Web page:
Gov. Larry Hogan lauded the bipartisanship achievements of his first term at the annual State of the State address Wednesday, announcing that Maryland has “never been stronger” while also touting his tax credits for college students with debt.
Hogan, who easily defeated Democratic challenger Ben Jealous to become the first Republican governor since 1954 to win re-election, celebrated the work he and the Democrat-controlled General Assembly achieved during his first four years as governor.
“We didn’t demand Republican solutions or Democratic solutions. We sought out bipartisan, common sense solutions that worked for the people of Maryland,” he said. “We did our very best to put the people’s priorities ahead of the current national obsessions with partisanship.”
The governor said the two parties are “working together to tackle common problems,” while also taking jabs at Washington for its failed negotiations that resulted in a 35-day government shutdown.
He also announced to the General Assembly at the Maryland State House that he’s given “tax cuts for the college graduates who worked hard to earn their degree, only to face the harsh reality of crippling student loan debt.”
Hogan announced this month that the Maryland Higher Education Commission would give $9 million in tax credit relief to more than 9,000 students in the state, and the governor has introduced the Student Debt Relief Act of 2019 to further relieve graduates from crippling debt.
The act would expand the Community College Promise Scholarship Program, which is scheduled to go into effect this fall, to include four-year schools and will allow students to deduct 100% of their student loan interest from their state income tax.
Nationally, student loan debt has soared into trillions of dollars, according to a press release by the governor’s office. In this state, University of Maryland economics lecturer Cindy Clement said the average college graduate faces more than $20,000 in loan debt.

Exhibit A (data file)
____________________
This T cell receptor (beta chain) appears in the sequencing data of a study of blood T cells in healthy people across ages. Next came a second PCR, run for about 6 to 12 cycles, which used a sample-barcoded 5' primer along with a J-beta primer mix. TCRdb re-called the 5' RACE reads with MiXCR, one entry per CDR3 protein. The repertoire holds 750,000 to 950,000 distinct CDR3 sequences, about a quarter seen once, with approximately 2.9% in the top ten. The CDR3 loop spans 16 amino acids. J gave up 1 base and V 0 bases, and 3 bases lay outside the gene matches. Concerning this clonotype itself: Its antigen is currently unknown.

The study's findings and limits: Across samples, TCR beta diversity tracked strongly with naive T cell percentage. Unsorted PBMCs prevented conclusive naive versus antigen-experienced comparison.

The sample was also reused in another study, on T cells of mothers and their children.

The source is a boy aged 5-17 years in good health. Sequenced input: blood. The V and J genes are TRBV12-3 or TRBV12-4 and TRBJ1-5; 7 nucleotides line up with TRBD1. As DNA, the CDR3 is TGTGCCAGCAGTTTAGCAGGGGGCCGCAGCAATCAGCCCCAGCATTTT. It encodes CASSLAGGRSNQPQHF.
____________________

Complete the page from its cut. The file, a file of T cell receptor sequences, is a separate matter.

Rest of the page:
Hogan’s budget proposal also capped annual tuition growth at 2 percent.
The governor encouraged legislators to pass the 2020 fiscal year budget, which he submitted this month, in their current session. Hogan said he placed $1.3 billion into savings and provided record funding toward education, placing “more than half” of the annual budget into the pockets of K-12 schools.
Hogan shoveled $6.9 billion toward education in the budget, beyond what he said were recommended spending parameters.
Education has been a priority among both branches of government, state Sen. Nancy King (D-Montgomery County) said on Maryland Public Television that she was happy with the governor’s proposal.
“Of course, I always want to see education funded fully,” she said. “He’s been a pretty good supporter of that, and I have to give him credit.”
Maryland House of Delegates Majority Leader Kathleen Dumais delivered the counter-speech for the General Assembly, thanking Hogan for submitting a budget that funds their priorities, but then announcing that they would have to cut tens of millions of dollars to balance the budget.
“The governor left a deficit,” she said.
Dumais said the General Assembly would focus on curbing prescription drug costs, raising the minimum wage to $15 an hour, and lining public education with the guidelines of the Kirwan Commission, which aims to make the state’s public schools more competitive.
“While the governor has said the recommendations are too expensive,” she said, “we can not afford to overlook a generation of public school students who are the future of Maryland.”
CORRECTION: Due to a reporting error, a previous version of this story misidentified Cindy Clement as an economics professor. She is a lecturer. This story has been updated.